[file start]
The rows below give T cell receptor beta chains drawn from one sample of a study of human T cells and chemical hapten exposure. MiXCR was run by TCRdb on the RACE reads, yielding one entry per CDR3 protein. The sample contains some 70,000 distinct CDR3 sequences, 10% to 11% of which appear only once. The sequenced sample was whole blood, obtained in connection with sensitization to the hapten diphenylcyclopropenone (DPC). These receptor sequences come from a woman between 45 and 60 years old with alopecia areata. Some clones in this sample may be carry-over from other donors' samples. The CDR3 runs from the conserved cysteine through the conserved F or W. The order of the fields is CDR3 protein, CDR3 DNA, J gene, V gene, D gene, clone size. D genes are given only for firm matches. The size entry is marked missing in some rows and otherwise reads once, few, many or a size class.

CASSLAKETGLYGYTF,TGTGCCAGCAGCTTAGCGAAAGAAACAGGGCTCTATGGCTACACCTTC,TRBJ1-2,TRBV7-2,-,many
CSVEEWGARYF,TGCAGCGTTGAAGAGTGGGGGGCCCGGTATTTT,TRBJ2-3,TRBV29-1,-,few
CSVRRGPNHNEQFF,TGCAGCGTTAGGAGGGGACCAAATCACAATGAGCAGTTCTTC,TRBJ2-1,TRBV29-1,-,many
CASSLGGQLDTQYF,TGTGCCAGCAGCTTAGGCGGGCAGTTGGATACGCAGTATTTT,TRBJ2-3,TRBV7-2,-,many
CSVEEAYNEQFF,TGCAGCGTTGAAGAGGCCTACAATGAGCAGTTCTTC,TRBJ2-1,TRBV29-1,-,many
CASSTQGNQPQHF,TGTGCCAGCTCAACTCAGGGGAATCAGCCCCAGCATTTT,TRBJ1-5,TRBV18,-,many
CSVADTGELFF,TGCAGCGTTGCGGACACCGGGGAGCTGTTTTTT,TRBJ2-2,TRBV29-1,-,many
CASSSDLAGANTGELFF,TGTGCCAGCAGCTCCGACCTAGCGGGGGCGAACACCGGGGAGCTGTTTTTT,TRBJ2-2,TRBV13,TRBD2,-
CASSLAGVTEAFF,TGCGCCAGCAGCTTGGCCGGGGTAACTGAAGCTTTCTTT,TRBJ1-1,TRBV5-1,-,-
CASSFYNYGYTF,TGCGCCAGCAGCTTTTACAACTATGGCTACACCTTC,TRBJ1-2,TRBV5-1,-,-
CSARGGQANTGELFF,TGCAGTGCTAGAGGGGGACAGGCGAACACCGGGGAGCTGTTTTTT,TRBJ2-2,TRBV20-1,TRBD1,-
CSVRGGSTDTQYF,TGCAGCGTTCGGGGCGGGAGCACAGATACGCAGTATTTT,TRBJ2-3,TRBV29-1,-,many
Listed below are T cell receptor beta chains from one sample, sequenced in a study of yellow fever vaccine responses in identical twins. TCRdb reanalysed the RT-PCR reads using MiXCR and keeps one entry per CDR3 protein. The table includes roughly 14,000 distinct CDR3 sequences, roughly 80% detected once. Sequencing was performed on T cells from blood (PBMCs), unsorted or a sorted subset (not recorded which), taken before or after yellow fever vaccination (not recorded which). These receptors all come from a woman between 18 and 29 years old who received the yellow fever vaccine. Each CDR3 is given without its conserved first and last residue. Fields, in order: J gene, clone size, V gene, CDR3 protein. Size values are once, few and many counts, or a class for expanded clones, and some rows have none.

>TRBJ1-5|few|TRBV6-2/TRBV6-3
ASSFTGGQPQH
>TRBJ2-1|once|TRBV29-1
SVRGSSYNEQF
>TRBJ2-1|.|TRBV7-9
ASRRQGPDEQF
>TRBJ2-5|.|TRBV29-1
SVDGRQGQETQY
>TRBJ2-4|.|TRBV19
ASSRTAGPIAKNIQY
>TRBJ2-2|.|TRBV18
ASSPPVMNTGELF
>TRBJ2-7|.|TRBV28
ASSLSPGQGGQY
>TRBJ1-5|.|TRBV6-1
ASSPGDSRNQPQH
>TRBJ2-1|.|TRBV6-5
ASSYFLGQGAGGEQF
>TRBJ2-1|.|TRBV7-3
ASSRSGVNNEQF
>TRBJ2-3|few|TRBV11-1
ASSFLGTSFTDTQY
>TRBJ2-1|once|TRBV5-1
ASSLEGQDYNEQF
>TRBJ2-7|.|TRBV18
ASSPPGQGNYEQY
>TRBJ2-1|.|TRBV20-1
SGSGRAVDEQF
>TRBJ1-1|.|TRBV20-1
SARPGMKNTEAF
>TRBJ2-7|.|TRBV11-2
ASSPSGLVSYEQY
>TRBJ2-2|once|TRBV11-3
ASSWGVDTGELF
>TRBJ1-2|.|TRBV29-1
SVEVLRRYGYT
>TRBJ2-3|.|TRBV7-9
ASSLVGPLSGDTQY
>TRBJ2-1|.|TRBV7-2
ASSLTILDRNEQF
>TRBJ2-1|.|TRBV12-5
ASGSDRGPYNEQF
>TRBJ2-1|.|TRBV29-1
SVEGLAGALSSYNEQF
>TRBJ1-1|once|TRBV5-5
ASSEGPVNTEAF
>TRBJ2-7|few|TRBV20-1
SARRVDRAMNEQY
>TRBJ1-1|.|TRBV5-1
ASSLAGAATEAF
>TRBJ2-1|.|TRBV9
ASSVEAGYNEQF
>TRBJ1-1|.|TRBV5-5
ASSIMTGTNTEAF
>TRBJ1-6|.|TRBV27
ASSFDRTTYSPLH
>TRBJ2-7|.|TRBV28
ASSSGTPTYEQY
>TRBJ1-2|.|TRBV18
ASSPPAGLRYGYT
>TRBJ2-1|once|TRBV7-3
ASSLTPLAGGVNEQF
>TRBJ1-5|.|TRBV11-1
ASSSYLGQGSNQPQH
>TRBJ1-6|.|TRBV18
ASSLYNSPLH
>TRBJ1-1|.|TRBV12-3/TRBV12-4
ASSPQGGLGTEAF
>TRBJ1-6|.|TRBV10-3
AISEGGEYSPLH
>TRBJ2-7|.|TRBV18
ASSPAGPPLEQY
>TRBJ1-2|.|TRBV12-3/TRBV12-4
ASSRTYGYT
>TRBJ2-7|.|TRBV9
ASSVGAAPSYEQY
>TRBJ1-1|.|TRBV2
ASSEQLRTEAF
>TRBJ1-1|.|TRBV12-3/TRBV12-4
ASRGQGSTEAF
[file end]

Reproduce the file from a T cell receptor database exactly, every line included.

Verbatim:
The rows below give T cell receptor beta chains drawn from one sample of a study of human T cells and chemical hapten exposure. MiXCR was run by TCRdb on the RACE reads, yielding one entry per CDR3 protein. The sample contains some 70,000 distinct CDR3 sequences, 10% to 11% of which appear only once. The sequenced sample was whole blood, obtained in connection with sensitization to the hapten diphenylcyclopropenone (DPC). These receptor sequences come from a woman between 45 and 60 years old with alopecia areata. Some clones in this sample may be carry-over from other donors' samples. The CDR3 runs from the conserved cysteine through the conserved F or W. The order of the fields is CDR3 protein, CDR3 DNA, J gene, V gene, D gene, clone size. D genes are given only for firm matches. The size entry is marked missing in some rows and otherwise reads once, few, many or a size class.

CASSLAKETGLYGYTF,TGTGCCAGCAGCTTAGCGAAAGAAACAGGGCTCTATGGCTACACCTTC,TRBJ1-2,TRBV7-2,-,many
CSVEEWGARYF,TGCAGCGTTGAAGAGTGGGGGGCCCGGTATTTT,TRBJ2-3,TRBV29-1,-,few
CSVRRGPNHNEQFF,TGCAGCGTTAGGAGGGGACCAAATCACAATGAGCAGTTCTTC,TRBJ2-1,TRBV29-1,-,many
CASSLGGQLDTQYF,TGTGCCAGCAGCTTAGGCGGGCAGTTGGATACGCAGTATTTT,TRBJ2-3,TRBV7-2,-,many
CSVEEAYNEQFF,TGCAGCGTTGAAGAGGCCTACAATGAGCAGTTCTTC,TRBJ2-1,TRBV29-1,-,many
CASSTQGNQPQHF,TGTGCCAGCTCAACTCAGGGGAATCAGCCCCAGCATTTT,TRBJ1-5,TRBV18,-,many
CSVADTGELFF,TGCAGCGTTGCGGACACCGGGGAGCTGTTTTTT,TRBJ2-2,TRBV29-1,-,many
CASSSDLAGANTGELFF,TGTGCCAGCAGCTCCGACCTAGCGGGGGCGAACACCGGGGAGCTGTTTTTT,TRBJ2-2,TRBV13,TRBD2,-
CASSLAGVTEAFF,TGCGCCAGCAGCTTGGCCGGGGTAACTGAAGCTTTCTTT,TRBJ1-1,TRBV5-1,-,-
CASSFYNYGYTF,TGCGCCAGCAGCTTTTACAACTATGGCTACACCTTC,TRBJ1-2,TRBV5-1,-,-
CSARGGQANTGELFF,TGCAGTGCTAGAGGGGGACAGGCGAACACCGGGGAGCTGTTTTTT,TRBJ2-2,TRBV20-1,TRBD1,-
CSVRGGSTDTQYF,TGCAGCGTTCGGGGCGGGAGCACAGATACGCAGTATTTT,TRBJ2-3,TRBV29-1,-,many
Listed below are T cell receptor beta chains from one sample, sequenced in a study of yellow fever vaccine responses in identical twins. TCRdb reanalysed the RT-PCR reads using MiXCR and keeps one entry per CDR3 protein. The table includes roughly 14,000 distinct CDR3 sequences, roughly 80% detected once. Sequencing was performed on T cells from blood (PBMCs), unsorted or a sorted subset (not recorded which), taken before or after yellow fever vaccination (not recorded which). These receptors all come from a woman between 18 and 29 years old who received the yellow fever vaccine. Each CDR3 is given without its conserved first and last residue. Fields, in order: J gene, clone size, V gene, CDR3 protein. Size values are once, few and many counts, or a class for expanded clones, and some rows have none.

>TRBJ1-5|few|TRBV6-2/TRBV6-3
ASSFTGGQPQH
>TRBJ2-1|once|TRBV29-1
SVRGSSYNEQF
>TRBJ2-1|.|TRBV7-9
ASRRQGPDEQF
>TRBJ2-5|.|TRBV29-1
SVDGRQGQETQY
>TRBJ2-4|.|TRBV19
ASSRTAGPIAKNIQY
>TRBJ2-2|.|TRBV18
ASSPPVMNTGELF
>TRBJ2-7|.|TRBV28
ASSLSPGQGGQY
>TRBJ1-5|.|TRBV6-1
ASSPGDSRNQPQH
>TRBJ2-1|.|TRBV6-5
ASSYFLGQGAGGEQF
>TRBJ2-1|.|TRBV7-3
ASSRSGVNNEQF
>TRBJ2-3|few|TRBV11-1
ASSFLGTSFTDTQY
>TRBJ2-1|once|TRBV5-1
ASSLEGQDYNEQF
>TRBJ2-7|.|TRBV18
ASSPPGQGNYEQY
>TRBJ2-1|.|TRBV20-1
SGSGRAVDEQF
>TRBJ1-1|.|TRBV20-1
SARPGMKNTEAF
>TRBJ2-7|.|TRBV11-2
ASSPSGLVSYEQY
>TRBJ2-2|once|TRBV11-3
ASSWGVDTGELF
>TRBJ1-2|.|TRBV29-1
SVEVLRRYGYT
>TRBJ2-3|.|TRBV7-9
ASSLVGPLSGDTQY
>TRBJ2-1|.|TRBV7-2
ASSLTILDRNEQF
>TRBJ2-1|.|TRBV12-5
ASGSDRGPYNEQF
>TRBJ2-1|.|TRBV29-1
SVEGLAGALSSYNEQF
>TRBJ1-1|once|TRBV5-5
ASSEGPVNTEAF
>TRBJ2-7|few|TRBV20-1
SARRVDRAMNEQY
>TRBJ1-1|.|TRBV5-1
ASSLAGAATEAF
>TRBJ2-1|.|TRBV9
ASSVEAGYNEQF
>TRBJ1-1|.|TRBV5-5
ASSIMTGTNTEAF
>TRBJ1-6|.|TRBV27
ASSFDRTTYSPLH
>TRBJ2-7|.|TRBV28
ASSSGTPTYEQY
>TRBJ1-2|.|TRBV18
ASSPPAGLRYGYT
>TRBJ2-1|once|TRBV7-3
ASSLTPLAGGVNEQF
>TRBJ1-5|.|TRBV11-1
ASSSYLGQGSNQPQH
>TRBJ1-6|.|TRBV18
ASSLYNSPLH
>TRBJ1-1|.|TRBV12-3/TRBV12-4
ASSPQGGLGTEAF
>TRBJ1-6|.|TRBV10-3
AISEGGEYSPLH
>TRBJ2-7|.|TRBV18
ASSPAGPPLEQY
>TRBJ1-2|.|TRBV12-3/TRBV12-4
ASSRTYGYT
>TRBJ2-7|.|TRBV9
ASSVGAAPSYEQY
>TRBJ1-1|.|TRBV2
ASSEQLRTEAF
>TRBJ1-1|.|TRBV12-3/TRBV12-4
ASRGQGSTEAF